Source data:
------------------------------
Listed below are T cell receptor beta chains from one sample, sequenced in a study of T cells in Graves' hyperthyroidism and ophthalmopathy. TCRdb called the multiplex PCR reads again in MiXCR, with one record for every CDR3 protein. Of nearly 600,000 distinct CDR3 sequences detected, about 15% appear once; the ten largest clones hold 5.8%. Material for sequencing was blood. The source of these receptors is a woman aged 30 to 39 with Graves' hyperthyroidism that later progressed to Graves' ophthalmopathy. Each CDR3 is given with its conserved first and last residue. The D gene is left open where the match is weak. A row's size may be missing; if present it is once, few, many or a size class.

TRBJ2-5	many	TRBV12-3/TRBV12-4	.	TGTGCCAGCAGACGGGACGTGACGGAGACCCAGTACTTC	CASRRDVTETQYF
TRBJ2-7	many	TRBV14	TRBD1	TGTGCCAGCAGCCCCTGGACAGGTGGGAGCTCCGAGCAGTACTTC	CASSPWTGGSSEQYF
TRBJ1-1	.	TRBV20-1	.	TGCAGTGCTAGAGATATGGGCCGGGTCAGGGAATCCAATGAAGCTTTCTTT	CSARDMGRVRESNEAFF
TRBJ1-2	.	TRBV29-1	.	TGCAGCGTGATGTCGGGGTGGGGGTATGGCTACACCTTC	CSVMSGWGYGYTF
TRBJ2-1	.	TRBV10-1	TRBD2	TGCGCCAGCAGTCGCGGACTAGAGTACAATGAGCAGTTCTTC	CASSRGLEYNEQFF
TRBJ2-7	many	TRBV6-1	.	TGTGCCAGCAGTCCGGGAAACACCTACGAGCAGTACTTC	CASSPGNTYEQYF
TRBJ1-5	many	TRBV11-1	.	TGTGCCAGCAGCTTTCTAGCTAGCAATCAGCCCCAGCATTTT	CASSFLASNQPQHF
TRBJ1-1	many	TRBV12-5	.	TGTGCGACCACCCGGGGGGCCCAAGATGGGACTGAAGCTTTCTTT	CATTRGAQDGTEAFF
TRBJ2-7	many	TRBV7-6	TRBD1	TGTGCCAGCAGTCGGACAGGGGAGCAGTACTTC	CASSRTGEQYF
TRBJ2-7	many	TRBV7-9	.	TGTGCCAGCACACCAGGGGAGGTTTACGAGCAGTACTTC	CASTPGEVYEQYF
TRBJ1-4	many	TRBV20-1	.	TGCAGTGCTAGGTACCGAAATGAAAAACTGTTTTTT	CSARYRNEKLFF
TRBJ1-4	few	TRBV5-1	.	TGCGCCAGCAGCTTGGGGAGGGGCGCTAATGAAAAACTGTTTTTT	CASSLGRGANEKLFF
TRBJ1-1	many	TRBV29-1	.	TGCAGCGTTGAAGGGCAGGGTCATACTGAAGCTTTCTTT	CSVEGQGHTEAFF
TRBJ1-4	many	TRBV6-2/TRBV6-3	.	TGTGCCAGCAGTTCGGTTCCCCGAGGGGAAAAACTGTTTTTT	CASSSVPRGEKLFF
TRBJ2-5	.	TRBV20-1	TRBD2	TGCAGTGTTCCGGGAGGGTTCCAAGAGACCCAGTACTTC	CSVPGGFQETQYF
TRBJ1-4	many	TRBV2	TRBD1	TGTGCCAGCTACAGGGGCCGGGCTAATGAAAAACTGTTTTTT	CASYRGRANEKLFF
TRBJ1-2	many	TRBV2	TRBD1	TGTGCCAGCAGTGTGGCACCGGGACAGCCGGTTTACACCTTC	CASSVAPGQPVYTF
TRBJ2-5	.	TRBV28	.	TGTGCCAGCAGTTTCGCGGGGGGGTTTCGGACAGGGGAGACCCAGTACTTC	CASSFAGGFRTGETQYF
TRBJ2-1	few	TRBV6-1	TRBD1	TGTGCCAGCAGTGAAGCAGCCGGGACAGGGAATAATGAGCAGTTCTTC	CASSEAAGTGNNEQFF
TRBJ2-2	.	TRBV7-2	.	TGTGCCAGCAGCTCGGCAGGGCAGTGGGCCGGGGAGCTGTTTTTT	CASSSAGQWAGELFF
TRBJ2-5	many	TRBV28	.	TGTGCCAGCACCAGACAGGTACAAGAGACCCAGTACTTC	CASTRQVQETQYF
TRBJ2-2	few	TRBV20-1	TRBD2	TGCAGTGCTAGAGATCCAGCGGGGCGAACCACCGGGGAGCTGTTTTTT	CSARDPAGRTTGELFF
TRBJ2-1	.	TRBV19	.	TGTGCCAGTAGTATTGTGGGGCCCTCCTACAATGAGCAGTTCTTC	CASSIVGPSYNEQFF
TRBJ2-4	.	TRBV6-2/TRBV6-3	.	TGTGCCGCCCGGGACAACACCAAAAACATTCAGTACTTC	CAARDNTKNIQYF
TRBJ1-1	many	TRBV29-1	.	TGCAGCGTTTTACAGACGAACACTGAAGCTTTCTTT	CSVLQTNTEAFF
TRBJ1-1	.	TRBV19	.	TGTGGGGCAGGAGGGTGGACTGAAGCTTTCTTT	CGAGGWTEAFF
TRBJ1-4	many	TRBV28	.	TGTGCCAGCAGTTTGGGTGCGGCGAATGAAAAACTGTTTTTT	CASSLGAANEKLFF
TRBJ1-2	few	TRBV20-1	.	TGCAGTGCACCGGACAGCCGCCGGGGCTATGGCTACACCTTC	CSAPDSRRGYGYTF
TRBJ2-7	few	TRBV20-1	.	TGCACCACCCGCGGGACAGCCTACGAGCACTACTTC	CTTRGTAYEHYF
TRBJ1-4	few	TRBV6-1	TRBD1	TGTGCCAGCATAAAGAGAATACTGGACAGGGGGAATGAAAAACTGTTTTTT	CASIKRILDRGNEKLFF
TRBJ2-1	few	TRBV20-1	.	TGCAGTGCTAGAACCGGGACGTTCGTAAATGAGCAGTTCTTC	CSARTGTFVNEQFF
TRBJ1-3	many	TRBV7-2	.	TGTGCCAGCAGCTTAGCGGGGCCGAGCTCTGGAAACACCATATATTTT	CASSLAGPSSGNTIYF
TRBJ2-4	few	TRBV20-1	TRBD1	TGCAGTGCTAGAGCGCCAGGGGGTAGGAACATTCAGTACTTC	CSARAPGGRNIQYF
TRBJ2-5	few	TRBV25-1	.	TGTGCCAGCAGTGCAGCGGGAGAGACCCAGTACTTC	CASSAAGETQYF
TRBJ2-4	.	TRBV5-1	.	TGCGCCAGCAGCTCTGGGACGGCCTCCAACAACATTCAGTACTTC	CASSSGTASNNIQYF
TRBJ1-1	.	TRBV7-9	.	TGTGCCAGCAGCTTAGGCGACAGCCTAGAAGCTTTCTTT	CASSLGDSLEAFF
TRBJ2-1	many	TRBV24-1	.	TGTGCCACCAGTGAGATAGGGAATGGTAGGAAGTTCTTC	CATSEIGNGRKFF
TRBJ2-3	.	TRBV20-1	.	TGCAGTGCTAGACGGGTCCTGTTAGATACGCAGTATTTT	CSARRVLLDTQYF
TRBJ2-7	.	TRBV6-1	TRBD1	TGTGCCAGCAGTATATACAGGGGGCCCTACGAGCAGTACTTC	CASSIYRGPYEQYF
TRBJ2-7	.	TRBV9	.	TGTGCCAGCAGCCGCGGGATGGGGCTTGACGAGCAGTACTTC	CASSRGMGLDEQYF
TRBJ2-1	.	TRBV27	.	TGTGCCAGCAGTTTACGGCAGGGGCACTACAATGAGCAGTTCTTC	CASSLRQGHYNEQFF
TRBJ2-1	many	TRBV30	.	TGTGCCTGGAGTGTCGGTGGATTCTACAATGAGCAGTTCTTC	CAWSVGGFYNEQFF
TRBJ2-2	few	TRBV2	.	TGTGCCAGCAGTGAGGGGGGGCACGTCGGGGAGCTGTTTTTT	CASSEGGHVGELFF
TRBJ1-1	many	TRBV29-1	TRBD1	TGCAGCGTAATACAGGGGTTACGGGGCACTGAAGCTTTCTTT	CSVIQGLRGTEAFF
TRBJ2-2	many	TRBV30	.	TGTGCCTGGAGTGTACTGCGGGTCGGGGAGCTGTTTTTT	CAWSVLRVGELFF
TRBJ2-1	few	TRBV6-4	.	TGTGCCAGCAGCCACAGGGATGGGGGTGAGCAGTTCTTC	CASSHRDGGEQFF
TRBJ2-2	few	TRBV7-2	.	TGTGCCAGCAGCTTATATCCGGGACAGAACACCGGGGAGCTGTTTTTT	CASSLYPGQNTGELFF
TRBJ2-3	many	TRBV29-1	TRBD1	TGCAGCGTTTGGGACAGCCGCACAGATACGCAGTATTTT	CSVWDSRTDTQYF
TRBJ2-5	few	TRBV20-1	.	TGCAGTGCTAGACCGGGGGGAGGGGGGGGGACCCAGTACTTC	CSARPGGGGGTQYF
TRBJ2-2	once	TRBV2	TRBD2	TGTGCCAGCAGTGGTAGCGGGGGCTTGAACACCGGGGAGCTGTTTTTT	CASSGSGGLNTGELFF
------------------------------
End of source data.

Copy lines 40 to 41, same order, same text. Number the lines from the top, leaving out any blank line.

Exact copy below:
TRBJ2-7	.	TRBV6-1	TRBD1	TGTGCCAGCAGTATATACAGGGGGCCCTACGAGCAGTACTTC	CASSIYRGPYEQYF
TRBJ2-7	.	TRBV9	.	TGTGCCAGCAGCCGCGGGATGGGGCTTGACGAGCAGTACTTC	CASSRGMGLDEQYF